Use Pivot Point in conjunction with other technical indicators to maximize trading success
A pivot point is a technical analysis indicator, or calculations, used to determine the overall trend of the market over different time frames. The pivot point also includes other support and resistance levels that are projected based on the pivot point calculation.
What is a ‘Pivot Point’?
A pivot point is calculated as an average of significant prices (high, low, and close) from the performance of a market in the prior trading period. If the market in the following period trades above the pivot point it is usually evaluated as a bullish sentiment, whereas trading below the pivot point is seen as bearish.
Figure .1.Illustration of Pivot Points
Construction of Pivot Points
Several methods exist for calculating the pivot point (P) of a financial instrument. Most commonly, it is the arithmetic average of the high (H), low (L), and closing (C) prices of the stock’s prior trading period.
Figure .2.Construction of Pivot Points
Working of Pivot Point
Pivot Points are predictive or leading indicators. Following are seven basic pivot levels on the chart:
1. Pivot Level (PP) – This is the middle and basic pivot point on the chart, important level.
2. Resistance 1 (R1) – This is the first pivot level above the basic pivot level, first resistance.
3. Resistance 2 (R2) – This is the second pivot level above the basic pivot point, and above R1; acts as break out point.
4. Resistance 3 (R3) – This is the third pivot level above the basic pivot point, and above R2 which is used as extended range.
5. Support 1 (S1) – This is the first pivot level below the basic pivot point; acts a strong support.
6. Support 2 (S2) – This is the second pivot level below the basic pivot point and below S1; acts as break down point.
7. Support 3 (S3) – This is the third pivot level below the basic pivot, and placed below S2 which is used as extended range.
On the chart Pivot levels are shown as parallel horizontal lines on the chart.
Types of Pivot Point
Based on underlying formula there are several pivot point systems attached below; however the most popular is standard or traditional Pivot Point formula.
> Traditional Pivot Point
> Fibonacci Pivot Point
> Woodie Pivot Point
> Classic Pivot Point
> Demark Pivot Point
> Camarilla Pivot Point
Figure .3. Traditional Pivot Points
Feature & Importance of Pivot Point
Pivot point is an important value for trading purpose whereas and the most important features are mentioned here.
> The simplest way to use pivot point levels are as regular support and resistance levels.
> Pivot Points for shorter time frame like 1-, 5-minute charts use the prior day’s high, low and close. In other words, Pivot Points for today’s intraday charts would be based on yesterday’s high, low and close. Once Pivot Points are set, they do not change throughout the day.
> The more times a stock touches a pivot level then reverses, the stronger the level is.
> When the price of a stock is trading above the pivot point it indicates the day is bullish or positive.
> When the price of a financial instrument is trading below the pivot point it indicates the day is bearish or negative.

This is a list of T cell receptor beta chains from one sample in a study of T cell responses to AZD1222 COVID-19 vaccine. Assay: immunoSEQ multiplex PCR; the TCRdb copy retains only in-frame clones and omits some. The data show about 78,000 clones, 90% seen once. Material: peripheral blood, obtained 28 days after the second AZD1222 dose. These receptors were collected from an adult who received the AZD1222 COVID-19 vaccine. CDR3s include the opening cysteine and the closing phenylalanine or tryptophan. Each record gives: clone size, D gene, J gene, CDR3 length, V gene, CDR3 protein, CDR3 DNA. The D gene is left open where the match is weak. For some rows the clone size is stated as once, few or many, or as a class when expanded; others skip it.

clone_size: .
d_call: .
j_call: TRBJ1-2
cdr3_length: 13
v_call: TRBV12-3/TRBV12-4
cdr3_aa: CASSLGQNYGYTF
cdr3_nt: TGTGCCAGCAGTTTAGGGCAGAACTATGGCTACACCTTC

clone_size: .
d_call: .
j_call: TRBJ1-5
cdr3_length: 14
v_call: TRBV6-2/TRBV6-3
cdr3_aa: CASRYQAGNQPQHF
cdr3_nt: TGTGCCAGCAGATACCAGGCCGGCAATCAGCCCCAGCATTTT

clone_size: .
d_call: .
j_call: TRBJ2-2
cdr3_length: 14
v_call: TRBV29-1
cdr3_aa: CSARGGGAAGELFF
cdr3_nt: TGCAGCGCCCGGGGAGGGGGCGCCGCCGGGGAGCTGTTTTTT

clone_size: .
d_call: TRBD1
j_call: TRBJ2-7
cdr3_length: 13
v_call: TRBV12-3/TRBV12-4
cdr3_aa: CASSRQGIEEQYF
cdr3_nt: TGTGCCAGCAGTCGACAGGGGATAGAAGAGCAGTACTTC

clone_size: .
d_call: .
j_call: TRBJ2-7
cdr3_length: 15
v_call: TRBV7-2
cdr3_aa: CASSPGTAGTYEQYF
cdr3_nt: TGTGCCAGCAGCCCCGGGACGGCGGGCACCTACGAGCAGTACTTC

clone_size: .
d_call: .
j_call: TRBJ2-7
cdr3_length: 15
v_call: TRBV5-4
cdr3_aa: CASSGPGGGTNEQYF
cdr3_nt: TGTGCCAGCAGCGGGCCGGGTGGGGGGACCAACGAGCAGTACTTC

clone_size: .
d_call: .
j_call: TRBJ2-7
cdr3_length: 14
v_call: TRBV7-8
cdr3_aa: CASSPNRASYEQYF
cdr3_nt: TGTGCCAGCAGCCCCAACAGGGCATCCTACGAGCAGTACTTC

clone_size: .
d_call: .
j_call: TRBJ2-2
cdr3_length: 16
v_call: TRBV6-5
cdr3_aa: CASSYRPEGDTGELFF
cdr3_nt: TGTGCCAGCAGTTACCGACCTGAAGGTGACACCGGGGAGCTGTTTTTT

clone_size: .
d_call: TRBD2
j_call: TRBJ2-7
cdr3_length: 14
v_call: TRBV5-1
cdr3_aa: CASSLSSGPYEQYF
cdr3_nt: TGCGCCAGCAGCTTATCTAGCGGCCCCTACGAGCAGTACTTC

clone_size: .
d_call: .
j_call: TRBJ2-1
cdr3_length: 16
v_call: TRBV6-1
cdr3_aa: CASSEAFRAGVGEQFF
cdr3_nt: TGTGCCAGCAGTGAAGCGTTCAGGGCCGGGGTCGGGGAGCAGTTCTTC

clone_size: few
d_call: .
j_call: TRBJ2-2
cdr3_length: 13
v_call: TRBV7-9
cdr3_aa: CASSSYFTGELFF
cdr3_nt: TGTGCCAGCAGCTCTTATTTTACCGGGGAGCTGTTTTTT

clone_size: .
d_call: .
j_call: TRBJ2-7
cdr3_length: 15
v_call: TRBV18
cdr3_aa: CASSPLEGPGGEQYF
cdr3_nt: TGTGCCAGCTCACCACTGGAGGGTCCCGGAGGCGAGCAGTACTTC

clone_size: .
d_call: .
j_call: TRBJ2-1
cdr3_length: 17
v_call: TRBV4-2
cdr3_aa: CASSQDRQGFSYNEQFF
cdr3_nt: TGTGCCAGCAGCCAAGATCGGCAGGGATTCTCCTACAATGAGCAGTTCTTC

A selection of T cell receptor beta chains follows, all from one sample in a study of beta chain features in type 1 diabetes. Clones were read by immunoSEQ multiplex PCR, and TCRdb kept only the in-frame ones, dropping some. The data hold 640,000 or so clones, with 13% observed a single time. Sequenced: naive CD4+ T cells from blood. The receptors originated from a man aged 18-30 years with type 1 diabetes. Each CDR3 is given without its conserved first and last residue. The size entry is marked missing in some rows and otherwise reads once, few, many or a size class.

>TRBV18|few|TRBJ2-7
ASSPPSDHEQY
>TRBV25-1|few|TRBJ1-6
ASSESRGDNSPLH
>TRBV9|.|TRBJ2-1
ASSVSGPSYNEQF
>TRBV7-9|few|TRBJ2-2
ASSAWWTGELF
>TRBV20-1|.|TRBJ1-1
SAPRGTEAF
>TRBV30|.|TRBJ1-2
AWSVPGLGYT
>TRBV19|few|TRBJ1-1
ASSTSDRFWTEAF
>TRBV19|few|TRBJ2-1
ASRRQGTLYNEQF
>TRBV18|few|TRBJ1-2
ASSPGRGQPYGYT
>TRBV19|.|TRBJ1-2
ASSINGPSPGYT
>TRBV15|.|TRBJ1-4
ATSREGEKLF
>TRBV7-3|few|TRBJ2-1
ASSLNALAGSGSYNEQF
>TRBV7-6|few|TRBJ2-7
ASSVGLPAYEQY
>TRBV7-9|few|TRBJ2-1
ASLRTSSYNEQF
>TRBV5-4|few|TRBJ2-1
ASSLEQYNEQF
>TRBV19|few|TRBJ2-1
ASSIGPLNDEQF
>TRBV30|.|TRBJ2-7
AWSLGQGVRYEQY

> Support one / two (s1/s2) and resistance one / two (r1/r2) may cause reversals, but they may also be used to confirm the trend. For example, if the price is falling and moves below S1, it helps confirm the downtrend and indicate a possible continuation to S2.
> Pivot Point is typical mathematical tool and can be used without charts as well.
Trading using Pivot point (S1, P, R1)
Some key points to note while trading with pivot points.
> The key is to watch price action closely when these levels come into play.
> If price is nearing the upper resistance level, you could SELL the pair and place a stop just above the resistance.
> If price is nearing a support level, you could BUY and put your stop just below the level.
> Prices decisively trading above (S2) or (R2) pivots can give extended breakouts too.
Intraday trading using Pivot Point & EMA
Buying with PP
1. Price should be trading above EMA (5, PP) of pivot point (H+L+C/3).
2. Prices should be trading near pivot point (PP) or R1.
3. Stochastic oscillator should be trading below 30.
4. If price is nearing a buying level, you could BUY and put your stop just below the level, it gives better risk reward.
5. Book profit near next upside resistance point.
Figure .5. Pivot Point Buy & Sell Signals
Selling with PP
1. Price should be trading below EMA (5, PP) of pivot point (H+L+C/3).
2. Prices should be trading near pivot point (PP) or S1.
3. Stochastic oscillator should be trading above 68.
4. If price is nearing a selling level, you could SELL and put your stop just above the level, it gives better risk reward.
5. Book profit near next downside support point.
Traders should use the Pivot Point in conjunction with other technical indicators to maximize their odds of success.
The author is Head – Technical & Derivative Research at Narnolia Financial Advisors Ltd.
Disclosure: Narnolia Financial Advisors Ltd. does/do not have any holding in the stocks discussed but these stocks may have been recommended to clients in the past. Clients of Narnolia Financial Advisors Ltd. may be holding aforesaid stocks.
Disclaimer: The views and investment tips expressed by investment expert on moneycontrol.com are his own and not that of the website or its management. Moneycontrol.com advises users to check with certified experts before taking any investment decisions.